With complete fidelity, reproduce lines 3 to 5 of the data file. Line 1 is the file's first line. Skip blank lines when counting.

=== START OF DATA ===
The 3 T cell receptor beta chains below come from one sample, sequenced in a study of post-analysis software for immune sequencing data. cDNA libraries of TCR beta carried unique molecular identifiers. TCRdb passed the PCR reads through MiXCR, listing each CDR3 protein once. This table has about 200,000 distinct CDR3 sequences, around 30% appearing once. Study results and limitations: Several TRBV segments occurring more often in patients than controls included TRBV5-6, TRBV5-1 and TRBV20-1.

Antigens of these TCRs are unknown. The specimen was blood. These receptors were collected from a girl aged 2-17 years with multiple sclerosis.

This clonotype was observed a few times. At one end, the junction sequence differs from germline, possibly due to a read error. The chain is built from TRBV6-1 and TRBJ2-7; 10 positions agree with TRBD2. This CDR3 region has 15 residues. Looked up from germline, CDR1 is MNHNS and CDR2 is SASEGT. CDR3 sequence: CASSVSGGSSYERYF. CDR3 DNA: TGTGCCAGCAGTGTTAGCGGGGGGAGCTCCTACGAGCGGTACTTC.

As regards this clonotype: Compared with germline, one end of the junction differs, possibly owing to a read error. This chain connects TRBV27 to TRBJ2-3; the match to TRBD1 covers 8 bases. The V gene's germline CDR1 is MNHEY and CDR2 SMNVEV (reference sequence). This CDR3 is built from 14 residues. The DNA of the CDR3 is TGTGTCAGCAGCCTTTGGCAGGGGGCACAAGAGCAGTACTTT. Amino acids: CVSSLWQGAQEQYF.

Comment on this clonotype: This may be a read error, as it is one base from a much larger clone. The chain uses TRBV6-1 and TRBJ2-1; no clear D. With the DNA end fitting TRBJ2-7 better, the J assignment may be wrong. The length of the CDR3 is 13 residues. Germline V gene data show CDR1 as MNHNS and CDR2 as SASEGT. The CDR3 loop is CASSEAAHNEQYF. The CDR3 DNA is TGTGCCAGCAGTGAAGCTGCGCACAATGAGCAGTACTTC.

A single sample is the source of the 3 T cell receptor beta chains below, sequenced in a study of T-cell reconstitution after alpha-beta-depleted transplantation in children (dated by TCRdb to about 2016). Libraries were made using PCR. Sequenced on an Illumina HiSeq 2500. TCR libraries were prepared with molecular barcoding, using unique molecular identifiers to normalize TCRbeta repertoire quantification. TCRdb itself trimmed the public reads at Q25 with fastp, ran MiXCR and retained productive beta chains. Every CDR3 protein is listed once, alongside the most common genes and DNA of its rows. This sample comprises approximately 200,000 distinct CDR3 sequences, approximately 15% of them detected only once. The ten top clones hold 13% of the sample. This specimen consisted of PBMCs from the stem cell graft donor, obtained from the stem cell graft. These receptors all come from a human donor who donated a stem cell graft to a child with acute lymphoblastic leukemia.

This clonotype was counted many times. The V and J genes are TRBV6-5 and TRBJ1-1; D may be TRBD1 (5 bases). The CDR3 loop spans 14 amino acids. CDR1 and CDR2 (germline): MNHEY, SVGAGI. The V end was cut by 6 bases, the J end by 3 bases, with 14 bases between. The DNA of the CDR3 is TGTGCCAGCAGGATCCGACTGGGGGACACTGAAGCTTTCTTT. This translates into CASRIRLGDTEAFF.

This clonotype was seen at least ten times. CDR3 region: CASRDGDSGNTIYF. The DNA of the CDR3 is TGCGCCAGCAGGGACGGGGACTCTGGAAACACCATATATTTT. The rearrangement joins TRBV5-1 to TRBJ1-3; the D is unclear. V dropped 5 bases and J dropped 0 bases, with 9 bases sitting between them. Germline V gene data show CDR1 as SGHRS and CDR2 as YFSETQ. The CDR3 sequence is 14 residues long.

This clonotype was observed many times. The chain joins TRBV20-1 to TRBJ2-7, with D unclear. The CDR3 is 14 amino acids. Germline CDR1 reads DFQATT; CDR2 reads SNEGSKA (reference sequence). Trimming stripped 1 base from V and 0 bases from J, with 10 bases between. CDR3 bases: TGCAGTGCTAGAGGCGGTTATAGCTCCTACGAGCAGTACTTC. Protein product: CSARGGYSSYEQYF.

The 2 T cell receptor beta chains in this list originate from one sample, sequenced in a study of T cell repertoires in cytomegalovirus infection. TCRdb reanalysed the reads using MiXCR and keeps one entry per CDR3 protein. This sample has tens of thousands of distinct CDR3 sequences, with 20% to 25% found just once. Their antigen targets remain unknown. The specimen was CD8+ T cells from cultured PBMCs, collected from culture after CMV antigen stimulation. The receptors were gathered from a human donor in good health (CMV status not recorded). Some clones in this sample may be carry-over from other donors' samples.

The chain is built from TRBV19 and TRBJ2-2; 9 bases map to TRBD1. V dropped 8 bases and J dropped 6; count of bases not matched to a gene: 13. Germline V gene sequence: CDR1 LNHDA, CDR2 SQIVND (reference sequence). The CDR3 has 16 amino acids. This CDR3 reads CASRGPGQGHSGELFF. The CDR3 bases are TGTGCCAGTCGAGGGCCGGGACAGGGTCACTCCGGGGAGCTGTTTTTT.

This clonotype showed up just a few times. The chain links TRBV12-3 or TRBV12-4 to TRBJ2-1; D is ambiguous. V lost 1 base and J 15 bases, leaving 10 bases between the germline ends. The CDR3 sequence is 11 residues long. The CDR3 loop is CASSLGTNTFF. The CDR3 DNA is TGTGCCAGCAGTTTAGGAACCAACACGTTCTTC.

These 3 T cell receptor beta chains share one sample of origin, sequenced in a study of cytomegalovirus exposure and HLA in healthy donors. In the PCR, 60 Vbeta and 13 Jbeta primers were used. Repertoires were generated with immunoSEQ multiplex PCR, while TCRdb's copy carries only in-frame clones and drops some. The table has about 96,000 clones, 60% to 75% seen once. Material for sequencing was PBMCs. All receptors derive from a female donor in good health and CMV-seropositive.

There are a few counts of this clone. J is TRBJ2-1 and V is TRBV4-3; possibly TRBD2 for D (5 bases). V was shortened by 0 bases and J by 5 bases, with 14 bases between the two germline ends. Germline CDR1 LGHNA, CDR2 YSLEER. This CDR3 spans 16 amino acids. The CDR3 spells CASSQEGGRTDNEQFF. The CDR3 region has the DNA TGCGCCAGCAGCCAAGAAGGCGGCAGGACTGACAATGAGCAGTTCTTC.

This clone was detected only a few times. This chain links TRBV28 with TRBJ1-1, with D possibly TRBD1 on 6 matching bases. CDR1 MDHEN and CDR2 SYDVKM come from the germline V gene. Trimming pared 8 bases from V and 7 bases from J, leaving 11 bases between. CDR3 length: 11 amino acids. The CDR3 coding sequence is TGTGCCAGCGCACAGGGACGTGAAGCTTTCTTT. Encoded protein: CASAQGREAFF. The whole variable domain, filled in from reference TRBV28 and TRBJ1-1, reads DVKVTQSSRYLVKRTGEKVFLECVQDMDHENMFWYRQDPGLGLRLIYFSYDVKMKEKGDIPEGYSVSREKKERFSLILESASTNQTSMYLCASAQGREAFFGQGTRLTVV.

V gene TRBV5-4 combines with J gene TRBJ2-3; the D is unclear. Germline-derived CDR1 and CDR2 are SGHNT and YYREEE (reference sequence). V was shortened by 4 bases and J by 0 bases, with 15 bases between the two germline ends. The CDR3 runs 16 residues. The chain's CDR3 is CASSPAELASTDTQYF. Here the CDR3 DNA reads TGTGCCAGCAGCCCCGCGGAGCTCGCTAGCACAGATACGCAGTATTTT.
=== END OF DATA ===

This clonotype was observed a few times. At one end, the junction sequence differs from germline, possibly due to a read error. The chain is built from TRBV6-1 and TRBJ2-7; 10 positions agree with TRBD2. This CDR3 region has 15 residues. Looked up from germline, CDR1 is MNHNS and CDR2 is SASEGT. CDR3 sequence: CASSVSGGSSYERYF. CDR3 DNA: TGTGCCAGCAGTGTTAGCGGGGGGAGCTCCTACGAGCGGTACTTC.

As regards this clonotype: Compared with germline, one end of the junction differs, possibly owing to a read error. This chain connects TRBV27 to TRBJ2-3; the match to TRBD1 covers 8 bases. The V gene's germline CDR1 is MNHEY and CDR2 SMNVEV (reference sequence). This CDR3 is built from 14 residues. The DNA of the CDR3 is TGTGTCAGCAGCCTTTGGCAGGGGGCACAAGAGCAGTACTTT. Amino acids: CVSSLWQGAQEQYF.

Comment on this clonotype: This may be a read error, as it is one base from a much larger clone. The chain uses TRBV6-1 and TRBJ2-1; no clear D. With the DNA end fitting TRBJ2-7 better, the J assignment may be wrong. The length of the CDR3 is 13 residues. Germline V gene data show CDR1 as MNHNS and CDR2 as SASEGT. The CDR3 loop is CASSEAAHNEQYF. The CDR3 DNA is TGTGCCAGCAGTGAAGCTGCGCACAATGAGCAGTACTTC.